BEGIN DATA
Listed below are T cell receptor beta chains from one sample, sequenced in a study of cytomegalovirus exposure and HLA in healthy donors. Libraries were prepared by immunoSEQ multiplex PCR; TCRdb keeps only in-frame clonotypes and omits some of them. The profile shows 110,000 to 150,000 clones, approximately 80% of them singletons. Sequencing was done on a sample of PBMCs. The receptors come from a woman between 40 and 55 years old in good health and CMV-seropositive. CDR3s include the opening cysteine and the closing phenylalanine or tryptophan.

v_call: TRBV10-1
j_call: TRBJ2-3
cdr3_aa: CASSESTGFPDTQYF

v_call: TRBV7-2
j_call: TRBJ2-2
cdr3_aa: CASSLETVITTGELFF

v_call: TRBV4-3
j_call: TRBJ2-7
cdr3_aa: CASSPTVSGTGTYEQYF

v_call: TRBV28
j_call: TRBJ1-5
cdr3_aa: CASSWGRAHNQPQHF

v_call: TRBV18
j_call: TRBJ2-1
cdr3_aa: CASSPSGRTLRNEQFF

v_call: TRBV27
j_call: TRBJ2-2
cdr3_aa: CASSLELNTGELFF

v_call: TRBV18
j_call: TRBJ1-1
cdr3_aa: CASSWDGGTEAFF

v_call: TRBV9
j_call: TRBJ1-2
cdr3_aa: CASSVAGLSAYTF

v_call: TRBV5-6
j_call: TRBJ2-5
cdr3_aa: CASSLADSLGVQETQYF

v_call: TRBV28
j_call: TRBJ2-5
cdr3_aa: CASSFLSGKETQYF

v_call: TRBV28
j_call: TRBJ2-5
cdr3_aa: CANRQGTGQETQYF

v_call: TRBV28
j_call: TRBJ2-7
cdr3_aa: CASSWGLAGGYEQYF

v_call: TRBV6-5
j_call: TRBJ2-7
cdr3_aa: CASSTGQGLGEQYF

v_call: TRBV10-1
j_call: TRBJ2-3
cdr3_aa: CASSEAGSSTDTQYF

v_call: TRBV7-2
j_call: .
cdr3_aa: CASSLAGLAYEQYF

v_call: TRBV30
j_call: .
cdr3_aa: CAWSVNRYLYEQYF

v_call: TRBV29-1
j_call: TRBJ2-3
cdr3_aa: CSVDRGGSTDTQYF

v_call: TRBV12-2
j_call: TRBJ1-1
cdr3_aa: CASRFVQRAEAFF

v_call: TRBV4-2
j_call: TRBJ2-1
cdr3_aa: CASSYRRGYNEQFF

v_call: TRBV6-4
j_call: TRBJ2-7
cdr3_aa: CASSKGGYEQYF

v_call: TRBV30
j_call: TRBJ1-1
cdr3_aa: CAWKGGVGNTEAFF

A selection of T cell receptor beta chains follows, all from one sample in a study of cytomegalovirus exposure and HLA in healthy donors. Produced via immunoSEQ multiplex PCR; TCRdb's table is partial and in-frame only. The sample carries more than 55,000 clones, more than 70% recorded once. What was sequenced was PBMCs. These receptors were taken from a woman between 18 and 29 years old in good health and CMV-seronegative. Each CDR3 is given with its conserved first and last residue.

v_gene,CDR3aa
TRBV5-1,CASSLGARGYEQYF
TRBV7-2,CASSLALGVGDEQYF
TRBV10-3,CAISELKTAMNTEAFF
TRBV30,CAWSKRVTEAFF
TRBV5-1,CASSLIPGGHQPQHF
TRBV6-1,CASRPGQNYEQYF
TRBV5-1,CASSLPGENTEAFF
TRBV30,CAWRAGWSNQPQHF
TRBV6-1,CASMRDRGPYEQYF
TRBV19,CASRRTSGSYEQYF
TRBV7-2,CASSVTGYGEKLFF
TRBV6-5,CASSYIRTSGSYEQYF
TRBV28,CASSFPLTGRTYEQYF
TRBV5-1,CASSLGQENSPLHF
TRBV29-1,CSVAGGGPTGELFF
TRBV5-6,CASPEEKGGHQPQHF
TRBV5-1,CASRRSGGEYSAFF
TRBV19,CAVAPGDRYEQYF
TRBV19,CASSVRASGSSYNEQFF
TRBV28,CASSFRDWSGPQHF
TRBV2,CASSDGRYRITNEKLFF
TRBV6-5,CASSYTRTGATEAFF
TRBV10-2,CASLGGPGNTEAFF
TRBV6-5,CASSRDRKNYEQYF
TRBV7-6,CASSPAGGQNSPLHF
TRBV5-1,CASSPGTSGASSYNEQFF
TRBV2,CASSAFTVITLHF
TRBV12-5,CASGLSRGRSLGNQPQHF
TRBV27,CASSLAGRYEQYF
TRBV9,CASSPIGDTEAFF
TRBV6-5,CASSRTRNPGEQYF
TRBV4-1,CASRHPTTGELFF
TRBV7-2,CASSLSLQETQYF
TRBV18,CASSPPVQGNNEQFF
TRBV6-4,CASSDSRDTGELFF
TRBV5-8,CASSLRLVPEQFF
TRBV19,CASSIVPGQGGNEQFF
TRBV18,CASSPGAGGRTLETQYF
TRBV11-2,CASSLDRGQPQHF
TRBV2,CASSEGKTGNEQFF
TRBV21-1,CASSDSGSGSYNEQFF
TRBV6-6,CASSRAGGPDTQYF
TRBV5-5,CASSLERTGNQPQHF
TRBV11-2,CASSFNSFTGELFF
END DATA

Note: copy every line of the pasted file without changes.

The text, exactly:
Listed below are T cell receptor beta chains from one sample, sequenced in a study of cytomegalovirus exposure and HLA in healthy donors. Libraries were prepared by immunoSEQ multiplex PCR; TCRdb keeps only in-frame clonotypes and omits some of them. The profile shows 110,000 to 150,000 clones, approximately 80% of them singletons. Sequencing was done on a sample of PBMCs. The receptors come from a woman between 40 and 55 years old in good health and CMV-seropositive. CDR3s include the opening cysteine and the closing phenylalanine or tryptophan.

v_call: TRBV10-1
j_call: TRBJ2-3
cdr3_aa: CASSESTGFPDTQYF

v_call: TRBV7-2
j_call: TRBJ2-2
cdr3_aa: CASSLETVITTGELFF

v_call: TRBV4-3
j_call: TRBJ2-7
cdr3_aa: CASSPTVSGTGTYEQYF

v_call: TRBV28
j_call: TRBJ1-5
cdr3_aa: CASSWGRAHNQPQHF

v_call: TRBV18
j_call: TRBJ2-1
cdr3_aa: CASSPSGRTLRNEQFF

v_call: TRBV27
j_call: TRBJ2-2
cdr3_aa: CASSLELNTGELFF

v_call: TRBV18
j_call: TRBJ1-1
cdr3_aa: CASSWDGGTEAFF

v_call: TRBV9
j_call: TRBJ1-2
cdr3_aa: CASSVAGLSAYTF

v_call: TRBV5-6
j_call: TRBJ2-5
cdr3_aa: CASSLADSLGVQETQYF

v_call: TRBV28
j_call: TRBJ2-5
cdr3_aa: CASSFLSGKETQYF

v_call: TRBV28
j_call: TRBJ2-5
cdr3_aa: CANRQGTGQETQYF

v_call: TRBV28
j_call: TRBJ2-7
cdr3_aa: CASSWGLAGGYEQYF

v_call: TRBV6-5
j_call: TRBJ2-7
cdr3_aa: CASSTGQGLGEQYF

v_call: TRBV10-1
j_call: TRBJ2-3
cdr3_aa: CASSEAGSSTDTQYF

v_call: TRBV7-2
j_call: .
cdr3_aa: CASSLAGLAYEQYF

v_call: TRBV30
j_call: .
cdr3_aa: CAWSVNRYLYEQYF

v_call: TRBV29-1
j_call: TRBJ2-3
cdr3_aa: CSVDRGGSTDTQYF

v_call: TRBV12-2
j_call: TRBJ1-1
cdr3_aa: CASRFVQRAEAFF

v_call: TRBV4-2
j_call: TRBJ2-1
cdr3_aa: CASSYRRGYNEQFF

v_call: TRBV6-4
j_call: TRBJ2-7
cdr3_aa: CASSKGGYEQYF

v_call: TRBV30
j_call: TRBJ1-1
cdr3_aa: CAWKGGVGNTEAFF

A selection of T cell receptor beta chains follows, all from one sample in a study of cytomegalovirus exposure and HLA in healthy donors. Produced via immunoSEQ multiplex PCR; TCRdb's table is partial and in-frame only. The sample carries more than 55,000 clones, more than 70% recorded once. What was sequenced was PBMCs. These receptors were taken from a woman between 18 and 29 years old in good health and CMV-seronegative. Each CDR3 is given with its conserved first and last residue.

v_gene,CDR3aa
TRBV5-1,CASSLGARGYEQYF
TRBV7-2,CASSLALGVGDEQYF
TRBV10-3,CAISELKTAMNTEAFF
TRBV30,CAWSKRVTEAFF
TRBV5-1,CASSLIPGGHQPQHF
TRBV6-1,CASRPGQNYEQYF
TRBV5-1,CASSLPGENTEAFF
TRBV30,CAWRAGWSNQPQHF
TRBV6-1,CASMRDRGPYEQYF
TRBV19,CASRRTSGSYEQYF
TRBV7-2,CASSVTGYGEKLFF
TRBV6-5,CASSYIRTSGSYEQYF
TRBV28,CASSFPLTGRTYEQYF
TRBV5-1,CASSLGQENSPLHF
TRBV29-1,CSVAGGGPTGELFF
TRBV5-6,CASPEEKGGHQPQHF
TRBV5-1,CASRRSGGEYSAFF
TRBV19,CAVAPGDRYEQYF
TRBV19,CASSVRASGSSYNEQFF
TRBV28,CASSFRDWSGPQHF
TRBV2,CASSDGRYRITNEKLFF
TRBV6-5,CASSYTRTGATEAFF
TRBV10-2,CASLGGPGNTEAFF
TRBV6-5,CASSRDRKNYEQYF
TRBV7-6,CASSPAGGQNSPLHF
TRBV5-1,CASSPGTSGASSYNEQFF
TRBV2,CASSAFTVITLHF
TRBV12-5,CASGLSRGRSLGNQPQHF
TRBV27,CASSLAGRYEQYF
TRBV9,CASSPIGDTEAFF
TRBV6-5,CASSRTRNPGEQYF
TRBV4-1,CASRHPTTGELFF
TRBV7-2,CASSLSLQETQYF
TRBV18,CASSPPVQGNNEQFF
TRBV6-4,CASSDSRDTGELFF
TRBV5-8,CASSLRLVPEQFF
TRBV19,CASSIVPGQGGNEQFF
TRBV18,CASSPGAGGRTLETQYF
TRBV11-2,CASSLDRGQPQHF
TRBV2,CASSEGKTGNEQFF
TRBV21-1,CASSDSGSGSYNEQFF
TRBV6-6,CASSRAGGPDTQYF
TRBV5-5,CASSLERTGNQPQHF
TRBV11-2,CASSFNSFTGELFF